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    Good points, Ken. I shall consider using them (in whole or in part) when I next see her.

    Just call me Ken
    Will do.

    Mike

  11. #8
    Marketing Mentor Mikl is a Premium Member
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    Just to bring this thread up to date.

    We stopped at the café again over the weekend, and had another chat with the owner. (By the way, the owner is not a particular friend of mine [I don't even know her name], and I have no particular interest in the success or otherwise of her business.)

    This is what emerged from the conversation.

    For a business like this one, reviews in TripAdvisor and similar sites are pretty irrelevant. If you were looking for a restaurant for a special celebration dinner; if you wanted to book a hotel in a strange city; if you were planning a special holiday and were looking for the ideal destination - in those cases, you might well read the reviews, and the reviews might well influence your decision.

    But in this case, the entire customer base of the café consists of people out for an afternoon walk or bike ride along a pleasant river bank; they come across the cafe, and they decide to stop there for a cup of tea. These people don't plan their visit in advance. They don't peruse the reviews before they set out, and evaluate the possible eating places on their route. They don't notice the cafe on their walk and whip out their smartphones to help them decide whether to go in. They simply glance inside and decide it looks OK - or not.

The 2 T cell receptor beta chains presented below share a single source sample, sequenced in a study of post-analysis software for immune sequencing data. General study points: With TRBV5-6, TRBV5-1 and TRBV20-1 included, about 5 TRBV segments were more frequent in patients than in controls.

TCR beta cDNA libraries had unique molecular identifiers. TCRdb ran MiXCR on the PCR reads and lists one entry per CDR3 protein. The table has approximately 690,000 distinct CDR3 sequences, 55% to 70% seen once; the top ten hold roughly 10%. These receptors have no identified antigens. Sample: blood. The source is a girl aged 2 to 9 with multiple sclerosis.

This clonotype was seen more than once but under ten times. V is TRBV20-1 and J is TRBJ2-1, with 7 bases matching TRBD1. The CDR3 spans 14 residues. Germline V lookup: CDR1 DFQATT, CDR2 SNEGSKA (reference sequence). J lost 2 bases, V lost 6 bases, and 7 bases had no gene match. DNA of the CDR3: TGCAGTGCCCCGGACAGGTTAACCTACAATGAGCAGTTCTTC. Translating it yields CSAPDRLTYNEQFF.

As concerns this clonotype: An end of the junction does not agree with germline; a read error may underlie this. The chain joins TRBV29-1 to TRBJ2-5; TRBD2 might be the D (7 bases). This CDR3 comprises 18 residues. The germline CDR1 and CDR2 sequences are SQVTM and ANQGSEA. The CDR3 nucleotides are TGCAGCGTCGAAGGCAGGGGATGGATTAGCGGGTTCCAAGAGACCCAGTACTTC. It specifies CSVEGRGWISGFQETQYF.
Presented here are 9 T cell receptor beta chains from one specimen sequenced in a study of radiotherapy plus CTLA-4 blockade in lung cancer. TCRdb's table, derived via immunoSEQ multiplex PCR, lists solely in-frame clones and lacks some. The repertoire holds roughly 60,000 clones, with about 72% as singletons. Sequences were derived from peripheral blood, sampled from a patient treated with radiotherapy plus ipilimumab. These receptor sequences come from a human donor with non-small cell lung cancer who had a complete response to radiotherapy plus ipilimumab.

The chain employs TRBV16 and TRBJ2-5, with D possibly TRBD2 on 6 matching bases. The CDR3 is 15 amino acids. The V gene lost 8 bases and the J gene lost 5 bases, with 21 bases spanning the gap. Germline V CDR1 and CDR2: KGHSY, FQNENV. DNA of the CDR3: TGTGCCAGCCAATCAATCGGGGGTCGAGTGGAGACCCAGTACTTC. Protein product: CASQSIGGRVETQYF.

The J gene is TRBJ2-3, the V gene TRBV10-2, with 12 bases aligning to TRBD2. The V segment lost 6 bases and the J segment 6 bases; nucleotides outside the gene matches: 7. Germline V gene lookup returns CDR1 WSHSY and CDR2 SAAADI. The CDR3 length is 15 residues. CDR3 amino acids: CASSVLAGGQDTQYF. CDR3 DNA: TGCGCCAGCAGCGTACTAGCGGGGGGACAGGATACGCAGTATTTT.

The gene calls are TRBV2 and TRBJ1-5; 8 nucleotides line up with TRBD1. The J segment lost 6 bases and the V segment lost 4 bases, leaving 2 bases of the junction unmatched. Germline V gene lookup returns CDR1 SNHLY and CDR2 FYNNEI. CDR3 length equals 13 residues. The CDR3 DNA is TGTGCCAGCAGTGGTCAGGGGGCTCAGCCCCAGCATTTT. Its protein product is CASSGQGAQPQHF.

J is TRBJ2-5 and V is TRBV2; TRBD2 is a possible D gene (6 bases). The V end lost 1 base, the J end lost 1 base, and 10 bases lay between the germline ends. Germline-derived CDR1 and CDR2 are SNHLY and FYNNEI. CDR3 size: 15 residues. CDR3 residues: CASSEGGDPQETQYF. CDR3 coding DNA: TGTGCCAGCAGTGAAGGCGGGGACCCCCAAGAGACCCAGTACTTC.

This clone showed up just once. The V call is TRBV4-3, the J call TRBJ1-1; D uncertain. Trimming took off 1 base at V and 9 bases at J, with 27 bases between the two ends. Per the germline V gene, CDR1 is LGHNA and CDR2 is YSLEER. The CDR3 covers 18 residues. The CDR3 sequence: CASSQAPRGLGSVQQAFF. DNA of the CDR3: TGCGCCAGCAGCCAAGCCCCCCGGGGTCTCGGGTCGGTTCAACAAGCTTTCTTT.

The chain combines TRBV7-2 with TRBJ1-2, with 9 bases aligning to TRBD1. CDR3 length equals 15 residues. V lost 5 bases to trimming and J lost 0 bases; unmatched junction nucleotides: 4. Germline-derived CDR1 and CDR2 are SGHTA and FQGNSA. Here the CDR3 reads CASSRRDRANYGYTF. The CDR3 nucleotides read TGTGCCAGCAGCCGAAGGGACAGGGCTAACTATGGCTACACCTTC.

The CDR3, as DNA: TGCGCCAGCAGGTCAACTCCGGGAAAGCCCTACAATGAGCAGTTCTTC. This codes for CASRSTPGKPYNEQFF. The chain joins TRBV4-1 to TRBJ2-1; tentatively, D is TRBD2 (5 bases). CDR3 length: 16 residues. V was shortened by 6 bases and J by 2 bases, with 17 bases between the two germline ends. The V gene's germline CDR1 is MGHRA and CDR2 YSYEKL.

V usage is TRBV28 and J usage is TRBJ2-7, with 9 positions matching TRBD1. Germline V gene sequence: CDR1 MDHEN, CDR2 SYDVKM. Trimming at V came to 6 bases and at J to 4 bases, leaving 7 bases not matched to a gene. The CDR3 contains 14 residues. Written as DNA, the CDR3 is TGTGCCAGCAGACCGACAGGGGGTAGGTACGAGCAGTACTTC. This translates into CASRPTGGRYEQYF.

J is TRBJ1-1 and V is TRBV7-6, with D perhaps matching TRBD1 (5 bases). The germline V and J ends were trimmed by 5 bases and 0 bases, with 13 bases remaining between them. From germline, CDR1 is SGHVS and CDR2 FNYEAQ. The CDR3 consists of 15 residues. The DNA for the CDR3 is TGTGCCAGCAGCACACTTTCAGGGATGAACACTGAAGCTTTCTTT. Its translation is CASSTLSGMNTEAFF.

At least, that was her assertion. And I have to say it sounds entirely plausible.

    Assuming she's right, then the conclusion is that an occasional bad review - or even a whole batch of bad reviews - is unlikely to have an adverse effect on the business. Of course, if there is a good reason for the bad review, that in itself is something that must be addressed. I'm not saying that negative reviews should be ignored - only that the existence of the review is unlikely to affect people's decision to patronise the business.

    So why was the cafe owner so upset about the bad review when we first discussed it? My guess is that she took it as a personal affront - nothing to do with the business. I can't say whether it was intended that way, but that was probably the effect it had.

    I do stress that all of the above applies to the sort of establishement where people visit on impulse, without any advance planning, and where they can judge the likely quality from their own impressions. I am not saying that businesses in general should ignore bad reviews.